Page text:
[Code Appreciation] Simple and elegant JavaScript code snippets - parallel requests are successful if they are successful, and asynchronous requests are sequential

Reprinted: https://segmentfault.com/a/1190000023037214

The first successful Promise

Get the first "successful" result from a set of Promise s, and at the same time gain the speed of concurrent execution and the ability of disaster tolerance.

Promise.race does not meet the requirements, because if a Promise is rejected first, the Promise will also be rejected immediately;
Promise.all also doesn't suffice because it waits for all Promises and requires all Promises to resolve successfully.
function firstSuccess(promises){
  return Promise.all(promises.map(p => {
    // If a request fails, count that as a resolution so it will keep
    // waiting for other possible successes. If a request succeeds,
    // treat it as a rejection so Promise.all immediately bails out.
    return p.then(
      val => Promise.reject(val),
      err => Promise.resolve(err)
    );
  })).then(
    // If '.all' resolved, we've just got an array of errors.
    errors => Promise.reject(errors),
    // If '.all' rejected, we've got the result we wanted.
    val => Promise.resolve(val)
  );
}

Reverse the resolve's Promise to reject, reverse the reject's Promise to resolve, and combine them with Promise.all.
In this case, as long as one original Promise is successfully resolve d, it will cause Promise.all to be reject ed immediately, realizing early exit! So ingenious!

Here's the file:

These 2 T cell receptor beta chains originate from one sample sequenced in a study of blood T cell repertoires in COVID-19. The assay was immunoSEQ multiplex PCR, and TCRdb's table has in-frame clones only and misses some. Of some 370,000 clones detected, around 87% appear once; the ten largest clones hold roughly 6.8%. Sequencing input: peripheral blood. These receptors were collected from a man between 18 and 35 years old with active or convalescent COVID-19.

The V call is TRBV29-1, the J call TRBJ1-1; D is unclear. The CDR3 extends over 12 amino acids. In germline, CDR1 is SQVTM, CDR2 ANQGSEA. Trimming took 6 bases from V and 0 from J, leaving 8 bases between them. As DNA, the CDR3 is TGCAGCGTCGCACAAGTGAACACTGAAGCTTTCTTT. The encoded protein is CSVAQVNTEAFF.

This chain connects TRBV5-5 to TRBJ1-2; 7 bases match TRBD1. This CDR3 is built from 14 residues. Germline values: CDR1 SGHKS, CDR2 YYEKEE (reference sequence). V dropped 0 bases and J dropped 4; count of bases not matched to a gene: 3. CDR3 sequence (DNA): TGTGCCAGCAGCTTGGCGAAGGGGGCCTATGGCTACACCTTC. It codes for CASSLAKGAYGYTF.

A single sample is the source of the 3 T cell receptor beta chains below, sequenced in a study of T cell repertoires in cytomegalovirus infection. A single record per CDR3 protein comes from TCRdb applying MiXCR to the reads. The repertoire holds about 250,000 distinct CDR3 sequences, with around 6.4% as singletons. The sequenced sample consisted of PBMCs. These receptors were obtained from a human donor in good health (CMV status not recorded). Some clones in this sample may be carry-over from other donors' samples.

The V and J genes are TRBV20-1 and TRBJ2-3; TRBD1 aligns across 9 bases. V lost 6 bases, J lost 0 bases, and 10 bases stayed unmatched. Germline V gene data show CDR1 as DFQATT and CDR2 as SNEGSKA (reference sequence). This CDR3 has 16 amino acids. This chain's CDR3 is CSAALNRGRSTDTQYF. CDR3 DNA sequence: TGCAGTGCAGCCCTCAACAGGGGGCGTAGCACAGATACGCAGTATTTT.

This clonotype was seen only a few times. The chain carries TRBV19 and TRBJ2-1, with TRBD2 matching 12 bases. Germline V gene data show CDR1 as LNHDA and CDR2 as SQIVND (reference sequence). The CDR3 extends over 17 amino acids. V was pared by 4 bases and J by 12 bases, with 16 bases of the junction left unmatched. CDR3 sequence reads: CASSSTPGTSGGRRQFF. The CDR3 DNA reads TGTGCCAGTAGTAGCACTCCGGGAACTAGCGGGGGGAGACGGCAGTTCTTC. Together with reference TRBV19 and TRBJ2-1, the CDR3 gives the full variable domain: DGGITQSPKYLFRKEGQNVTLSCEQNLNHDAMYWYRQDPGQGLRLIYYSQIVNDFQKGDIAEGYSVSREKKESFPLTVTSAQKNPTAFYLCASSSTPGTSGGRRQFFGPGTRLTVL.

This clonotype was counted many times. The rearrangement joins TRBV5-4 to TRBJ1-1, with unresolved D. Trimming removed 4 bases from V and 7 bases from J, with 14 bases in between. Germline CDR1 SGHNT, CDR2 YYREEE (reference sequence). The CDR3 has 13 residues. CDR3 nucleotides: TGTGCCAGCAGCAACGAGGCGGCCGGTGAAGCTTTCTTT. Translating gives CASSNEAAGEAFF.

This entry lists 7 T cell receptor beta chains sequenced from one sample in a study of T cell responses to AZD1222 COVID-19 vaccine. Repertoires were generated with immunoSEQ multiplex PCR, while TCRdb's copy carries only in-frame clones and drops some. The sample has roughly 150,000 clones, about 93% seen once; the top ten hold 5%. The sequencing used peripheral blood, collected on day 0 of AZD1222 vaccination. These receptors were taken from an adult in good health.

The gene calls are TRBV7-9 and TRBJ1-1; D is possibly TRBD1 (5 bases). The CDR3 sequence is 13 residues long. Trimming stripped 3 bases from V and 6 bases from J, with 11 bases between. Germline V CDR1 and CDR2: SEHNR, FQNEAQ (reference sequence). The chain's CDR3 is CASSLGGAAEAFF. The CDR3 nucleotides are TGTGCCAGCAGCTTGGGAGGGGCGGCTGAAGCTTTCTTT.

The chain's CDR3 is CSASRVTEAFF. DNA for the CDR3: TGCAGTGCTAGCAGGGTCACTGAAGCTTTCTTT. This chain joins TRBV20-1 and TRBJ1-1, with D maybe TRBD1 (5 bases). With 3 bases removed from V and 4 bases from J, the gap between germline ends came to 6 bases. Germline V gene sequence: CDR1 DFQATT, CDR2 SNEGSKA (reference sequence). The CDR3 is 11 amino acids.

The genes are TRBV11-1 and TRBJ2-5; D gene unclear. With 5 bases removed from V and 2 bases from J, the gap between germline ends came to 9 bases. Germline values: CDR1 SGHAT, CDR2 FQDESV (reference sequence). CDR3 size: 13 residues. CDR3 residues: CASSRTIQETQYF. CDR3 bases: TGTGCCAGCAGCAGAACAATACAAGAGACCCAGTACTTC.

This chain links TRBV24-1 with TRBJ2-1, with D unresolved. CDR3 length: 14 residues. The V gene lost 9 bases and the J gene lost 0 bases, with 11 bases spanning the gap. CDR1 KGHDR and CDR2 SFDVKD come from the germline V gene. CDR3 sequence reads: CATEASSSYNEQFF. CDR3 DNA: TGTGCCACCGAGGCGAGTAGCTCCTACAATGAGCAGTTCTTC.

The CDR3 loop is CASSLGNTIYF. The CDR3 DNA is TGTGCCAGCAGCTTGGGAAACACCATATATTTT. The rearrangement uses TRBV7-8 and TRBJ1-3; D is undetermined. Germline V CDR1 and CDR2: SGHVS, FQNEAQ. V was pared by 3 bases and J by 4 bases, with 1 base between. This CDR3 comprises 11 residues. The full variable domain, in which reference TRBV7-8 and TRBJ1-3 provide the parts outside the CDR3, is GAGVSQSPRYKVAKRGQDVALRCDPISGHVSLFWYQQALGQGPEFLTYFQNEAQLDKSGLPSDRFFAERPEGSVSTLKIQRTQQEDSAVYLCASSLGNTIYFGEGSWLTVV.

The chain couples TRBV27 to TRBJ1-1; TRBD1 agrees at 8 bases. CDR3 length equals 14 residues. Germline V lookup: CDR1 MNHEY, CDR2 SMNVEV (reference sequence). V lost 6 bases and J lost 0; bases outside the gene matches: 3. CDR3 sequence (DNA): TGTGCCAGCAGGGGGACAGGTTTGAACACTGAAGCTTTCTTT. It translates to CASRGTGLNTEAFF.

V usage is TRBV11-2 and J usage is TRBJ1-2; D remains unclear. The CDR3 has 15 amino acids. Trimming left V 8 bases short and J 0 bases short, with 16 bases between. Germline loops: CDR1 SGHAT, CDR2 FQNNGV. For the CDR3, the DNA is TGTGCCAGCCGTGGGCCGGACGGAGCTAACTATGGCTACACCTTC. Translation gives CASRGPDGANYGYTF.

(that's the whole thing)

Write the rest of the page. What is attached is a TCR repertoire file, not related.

Scenarios where this method is suitable:

  • There are many ways to go, any one of them can be passed, and it doesn't matter if some of them fail
  • To speed up results, take multiple paths concurrently and avoid waterfall attempts

Referenced from https://stackoverflow.com/a/3...

Update 28 Aug 2020: It is now natively implemented in newer browsers: Promise.any

Asynchronous reduce

Sometimes business logic requires that we must process multiple data serially, and cannot process multiple data concurrently as above. That is, reduce an array to a single value through a waterfall asynchronous operation. At this time, array.reduce can be used cleverly:

(async () => {
    const data = [1, 2, 3]
    const result = await data.reduce(async (accumP, current, index) => {
      // The subsequent processing has to wait for the previous completion
      const accum = await accumP;
      const next = await apiCall(accum, current);
      return next
    }, 0);
    console.log(result)  // 6

    async function apiCall(a, b) {
        return new Promise((res)=> {
            setTimeout(()=> {res(a+b);}, 300)
        })
    }
})()

Compared with the more common [array.map + Promise.all scheme]:

(async () => {
  const data = [1, 2, 3]
  const result = await Promise.all(
    data.map(async (current, index) => {
      // Processing is concurrent
      return apiCall(current)
    })
  )
  console.log(result)

  async function apiCall(a) {
    return new Promise((res) => {
      setTimeout(() => {
        res(a * 2)
      }, 300)
    })
  }
})()
  • The two solutions are the same: processing is performed on each array item, and the failure of any one of the processing will cause the overall failure
  • The reduce scheme is waterfall, and the map scheme is concurrent
  • reduce scheme, when you process to the nth item, you can use the previous accumulators

Referenced from https://stackoverflow.com/a/4...

Posted by kerplunk on Thu, 19 May 2022 06:37:34 +0300